The final option is to fight the dragon. This can only be done once you have at least 5000 soldiers in your army. If you choose to do this, your turn will continue until you either Farkle, your entire army is defeated, or you succeed in slaying the dragon (and win the game)! When you fight the dragon, you roll your colored die and the event die. You set aside any scoring dice, but instead of collecting armies, the score is automatically subtracted from your army on your player mat – these are the armies that are eaten by the dragon.
This type of turn also uses the event die – but the sides are interpreted slightly differently
- Blank – nothing special happens
- Dragon – you inflict one point of damage against the Dragon
- Rally (crossed axes) – you inflict two points of damage against the Dragon
The rules for Farkling are also a little different – you only Farkle if you do not lose any soldiers (i.e. no scoring dice are rolled) AND you do not inflict any damage to the Dragon.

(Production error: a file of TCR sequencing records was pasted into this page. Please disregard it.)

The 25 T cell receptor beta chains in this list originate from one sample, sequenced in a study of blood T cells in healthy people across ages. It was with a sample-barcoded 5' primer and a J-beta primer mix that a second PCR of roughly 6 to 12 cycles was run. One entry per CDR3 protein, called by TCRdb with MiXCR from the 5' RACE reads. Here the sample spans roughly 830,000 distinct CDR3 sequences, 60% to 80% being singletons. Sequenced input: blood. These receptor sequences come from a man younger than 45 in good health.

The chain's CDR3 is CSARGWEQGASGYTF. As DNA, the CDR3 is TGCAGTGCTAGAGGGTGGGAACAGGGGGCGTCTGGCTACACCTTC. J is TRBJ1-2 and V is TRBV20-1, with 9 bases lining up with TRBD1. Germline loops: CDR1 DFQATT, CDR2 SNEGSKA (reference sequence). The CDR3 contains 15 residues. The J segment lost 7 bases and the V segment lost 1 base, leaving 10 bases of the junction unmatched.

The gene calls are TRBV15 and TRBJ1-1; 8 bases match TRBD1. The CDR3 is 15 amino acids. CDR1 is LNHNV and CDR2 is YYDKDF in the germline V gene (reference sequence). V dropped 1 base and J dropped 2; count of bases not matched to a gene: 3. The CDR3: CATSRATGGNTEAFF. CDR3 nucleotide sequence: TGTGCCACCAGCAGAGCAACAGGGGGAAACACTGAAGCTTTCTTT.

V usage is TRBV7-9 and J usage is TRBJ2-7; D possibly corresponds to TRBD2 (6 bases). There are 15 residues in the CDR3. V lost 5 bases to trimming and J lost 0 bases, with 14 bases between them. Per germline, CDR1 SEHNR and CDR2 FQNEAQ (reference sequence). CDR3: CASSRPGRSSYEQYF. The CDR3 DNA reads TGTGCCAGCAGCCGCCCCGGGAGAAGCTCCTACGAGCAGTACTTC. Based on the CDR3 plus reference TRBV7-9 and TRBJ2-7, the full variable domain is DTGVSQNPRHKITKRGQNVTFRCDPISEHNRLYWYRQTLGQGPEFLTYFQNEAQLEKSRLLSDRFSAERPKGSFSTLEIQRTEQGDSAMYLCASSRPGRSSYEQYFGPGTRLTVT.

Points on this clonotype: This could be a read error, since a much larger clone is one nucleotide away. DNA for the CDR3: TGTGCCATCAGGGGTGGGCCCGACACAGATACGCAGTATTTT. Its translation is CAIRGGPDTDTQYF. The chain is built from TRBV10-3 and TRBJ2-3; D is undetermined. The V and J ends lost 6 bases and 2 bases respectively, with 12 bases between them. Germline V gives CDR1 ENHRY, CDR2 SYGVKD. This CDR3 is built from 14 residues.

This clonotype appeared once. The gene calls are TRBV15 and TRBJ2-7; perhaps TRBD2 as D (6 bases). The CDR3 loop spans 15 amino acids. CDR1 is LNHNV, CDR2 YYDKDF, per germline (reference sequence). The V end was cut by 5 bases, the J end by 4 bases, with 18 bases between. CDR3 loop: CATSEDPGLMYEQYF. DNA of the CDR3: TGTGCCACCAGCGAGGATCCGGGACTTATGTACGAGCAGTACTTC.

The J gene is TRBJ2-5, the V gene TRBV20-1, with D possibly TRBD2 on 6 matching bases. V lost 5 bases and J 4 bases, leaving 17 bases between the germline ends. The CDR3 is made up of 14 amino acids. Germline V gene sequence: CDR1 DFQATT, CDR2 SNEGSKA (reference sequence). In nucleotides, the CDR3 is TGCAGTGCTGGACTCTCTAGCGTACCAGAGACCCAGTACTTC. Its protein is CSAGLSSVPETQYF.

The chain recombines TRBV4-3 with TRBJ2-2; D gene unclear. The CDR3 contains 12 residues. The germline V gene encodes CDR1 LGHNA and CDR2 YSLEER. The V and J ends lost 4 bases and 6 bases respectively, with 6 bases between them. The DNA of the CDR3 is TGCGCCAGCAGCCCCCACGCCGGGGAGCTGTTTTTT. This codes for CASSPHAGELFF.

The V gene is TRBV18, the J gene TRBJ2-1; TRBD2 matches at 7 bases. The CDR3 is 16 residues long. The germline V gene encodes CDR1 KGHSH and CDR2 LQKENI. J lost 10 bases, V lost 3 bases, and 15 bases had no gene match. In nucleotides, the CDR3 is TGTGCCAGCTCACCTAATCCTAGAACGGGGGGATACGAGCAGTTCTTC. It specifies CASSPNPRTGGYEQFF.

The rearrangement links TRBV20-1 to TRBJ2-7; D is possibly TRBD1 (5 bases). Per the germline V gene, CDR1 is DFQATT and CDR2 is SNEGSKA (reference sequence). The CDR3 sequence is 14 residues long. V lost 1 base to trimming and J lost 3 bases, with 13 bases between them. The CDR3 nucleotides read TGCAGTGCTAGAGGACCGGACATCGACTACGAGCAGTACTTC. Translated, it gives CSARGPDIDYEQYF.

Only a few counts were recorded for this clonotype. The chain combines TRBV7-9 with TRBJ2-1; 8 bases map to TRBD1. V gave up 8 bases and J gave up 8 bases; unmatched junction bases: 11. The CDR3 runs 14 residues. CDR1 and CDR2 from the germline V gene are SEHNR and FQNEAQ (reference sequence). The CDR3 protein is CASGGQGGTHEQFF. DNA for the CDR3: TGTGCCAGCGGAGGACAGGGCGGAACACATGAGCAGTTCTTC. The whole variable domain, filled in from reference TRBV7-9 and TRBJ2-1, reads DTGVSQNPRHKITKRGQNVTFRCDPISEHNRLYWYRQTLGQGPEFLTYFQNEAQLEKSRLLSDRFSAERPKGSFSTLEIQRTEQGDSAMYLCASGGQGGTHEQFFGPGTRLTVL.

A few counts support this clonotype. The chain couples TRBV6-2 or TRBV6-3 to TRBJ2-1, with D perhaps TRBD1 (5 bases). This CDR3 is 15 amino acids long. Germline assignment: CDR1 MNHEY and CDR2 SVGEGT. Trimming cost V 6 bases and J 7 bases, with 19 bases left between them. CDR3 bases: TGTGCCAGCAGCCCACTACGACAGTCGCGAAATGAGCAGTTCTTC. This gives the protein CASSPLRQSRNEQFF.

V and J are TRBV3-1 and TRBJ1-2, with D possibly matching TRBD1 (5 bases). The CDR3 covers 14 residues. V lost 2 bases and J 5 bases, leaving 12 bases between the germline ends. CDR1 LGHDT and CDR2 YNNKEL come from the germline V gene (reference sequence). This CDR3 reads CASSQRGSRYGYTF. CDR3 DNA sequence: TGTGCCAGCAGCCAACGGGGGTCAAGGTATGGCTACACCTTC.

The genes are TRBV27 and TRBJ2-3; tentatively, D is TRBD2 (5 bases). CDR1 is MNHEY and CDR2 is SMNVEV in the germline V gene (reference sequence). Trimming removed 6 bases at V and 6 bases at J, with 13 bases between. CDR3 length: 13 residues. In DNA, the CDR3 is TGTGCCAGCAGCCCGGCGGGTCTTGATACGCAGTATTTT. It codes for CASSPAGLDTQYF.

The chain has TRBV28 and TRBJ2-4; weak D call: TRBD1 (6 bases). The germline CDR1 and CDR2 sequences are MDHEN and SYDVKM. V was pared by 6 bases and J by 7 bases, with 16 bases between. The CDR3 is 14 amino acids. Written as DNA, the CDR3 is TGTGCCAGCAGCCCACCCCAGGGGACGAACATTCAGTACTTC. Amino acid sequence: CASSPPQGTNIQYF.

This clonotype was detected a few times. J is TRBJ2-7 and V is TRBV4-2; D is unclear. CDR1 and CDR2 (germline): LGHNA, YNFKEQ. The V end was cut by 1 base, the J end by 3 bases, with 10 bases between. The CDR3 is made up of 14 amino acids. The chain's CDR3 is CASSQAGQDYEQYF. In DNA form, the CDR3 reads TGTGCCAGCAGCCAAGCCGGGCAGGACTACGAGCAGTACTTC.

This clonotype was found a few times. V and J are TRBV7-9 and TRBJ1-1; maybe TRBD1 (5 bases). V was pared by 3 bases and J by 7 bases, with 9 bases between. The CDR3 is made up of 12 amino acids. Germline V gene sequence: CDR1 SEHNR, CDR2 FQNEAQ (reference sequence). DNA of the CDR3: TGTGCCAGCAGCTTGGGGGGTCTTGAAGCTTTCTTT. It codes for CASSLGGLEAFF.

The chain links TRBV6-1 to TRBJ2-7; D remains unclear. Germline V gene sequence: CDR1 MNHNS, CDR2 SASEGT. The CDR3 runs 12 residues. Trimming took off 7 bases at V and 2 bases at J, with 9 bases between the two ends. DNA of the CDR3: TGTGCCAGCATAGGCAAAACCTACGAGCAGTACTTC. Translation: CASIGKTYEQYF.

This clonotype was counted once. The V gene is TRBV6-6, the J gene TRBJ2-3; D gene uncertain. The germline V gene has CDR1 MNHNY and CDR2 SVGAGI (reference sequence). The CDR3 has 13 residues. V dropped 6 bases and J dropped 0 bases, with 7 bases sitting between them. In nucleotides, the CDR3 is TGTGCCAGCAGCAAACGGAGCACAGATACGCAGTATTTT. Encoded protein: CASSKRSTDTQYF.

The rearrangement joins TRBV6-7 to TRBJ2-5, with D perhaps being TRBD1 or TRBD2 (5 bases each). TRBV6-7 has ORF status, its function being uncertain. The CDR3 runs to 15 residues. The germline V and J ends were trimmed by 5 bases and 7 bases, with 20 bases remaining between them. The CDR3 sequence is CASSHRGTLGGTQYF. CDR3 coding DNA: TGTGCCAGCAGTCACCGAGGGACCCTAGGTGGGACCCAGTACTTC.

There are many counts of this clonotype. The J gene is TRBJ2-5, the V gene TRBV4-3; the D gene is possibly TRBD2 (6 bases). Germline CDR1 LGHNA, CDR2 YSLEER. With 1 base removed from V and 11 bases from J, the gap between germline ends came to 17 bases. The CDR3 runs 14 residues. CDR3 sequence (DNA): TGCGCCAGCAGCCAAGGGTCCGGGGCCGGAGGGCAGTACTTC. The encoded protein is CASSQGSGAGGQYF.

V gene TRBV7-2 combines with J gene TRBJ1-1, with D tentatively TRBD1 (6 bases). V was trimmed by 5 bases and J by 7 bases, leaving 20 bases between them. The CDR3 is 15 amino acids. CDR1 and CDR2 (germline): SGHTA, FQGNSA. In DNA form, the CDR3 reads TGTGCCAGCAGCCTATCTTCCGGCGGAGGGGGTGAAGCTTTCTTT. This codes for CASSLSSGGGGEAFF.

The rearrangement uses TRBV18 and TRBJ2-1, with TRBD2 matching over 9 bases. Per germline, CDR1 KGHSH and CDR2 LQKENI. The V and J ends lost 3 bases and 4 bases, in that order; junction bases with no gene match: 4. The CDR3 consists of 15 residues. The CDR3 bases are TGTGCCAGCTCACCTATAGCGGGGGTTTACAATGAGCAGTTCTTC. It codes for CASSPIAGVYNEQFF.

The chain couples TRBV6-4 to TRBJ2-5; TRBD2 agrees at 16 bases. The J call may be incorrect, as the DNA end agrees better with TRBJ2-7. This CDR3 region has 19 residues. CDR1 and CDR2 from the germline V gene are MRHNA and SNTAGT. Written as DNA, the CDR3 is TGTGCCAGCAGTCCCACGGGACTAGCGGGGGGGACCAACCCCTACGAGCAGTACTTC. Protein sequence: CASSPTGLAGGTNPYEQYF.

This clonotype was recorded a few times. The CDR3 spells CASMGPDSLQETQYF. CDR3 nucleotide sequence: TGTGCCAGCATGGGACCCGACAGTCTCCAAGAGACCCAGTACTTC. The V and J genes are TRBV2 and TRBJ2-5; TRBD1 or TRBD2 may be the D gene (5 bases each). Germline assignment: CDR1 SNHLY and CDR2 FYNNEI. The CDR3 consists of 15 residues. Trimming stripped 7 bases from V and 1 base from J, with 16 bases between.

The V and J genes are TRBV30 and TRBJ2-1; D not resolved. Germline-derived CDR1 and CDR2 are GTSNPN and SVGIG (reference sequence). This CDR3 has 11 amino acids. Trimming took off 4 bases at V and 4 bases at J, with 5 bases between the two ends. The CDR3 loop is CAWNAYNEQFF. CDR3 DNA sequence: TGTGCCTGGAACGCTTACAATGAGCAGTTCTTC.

If you do not defeat the dragon, it automatically heals all wounds and waits for the next challenger. If you are able to hit it with three points of damage, you win the game!
My Thoughts on the Game
At it’s heart, the base game of Farkle is a light push-your-luck game that is not encumbered with too many rules. Just roll, roll, roll, and try to decide when to stop to lock in your points for the turn. There’s not much more to the game than that. Dragon Farkle is a decent attempt to “gamify” the original game. The players start asymmetrically with different starting powers in their Companions. Each player has the option of two different actions on a basic turn – one of which creates a little bit of player interaction because you can Brawl with someone. The Magic Item cards also give you a chance to take advantage of certain tactical positions to make an unexpected play. Finally, the game also has the potential with a more climactic ending as you are not simply playing to a target score, but rather you have to also be able to succeed against the Dragon on your final turn. Does the new version of the game succeed? Honestly, it’s kind of a mixed bag…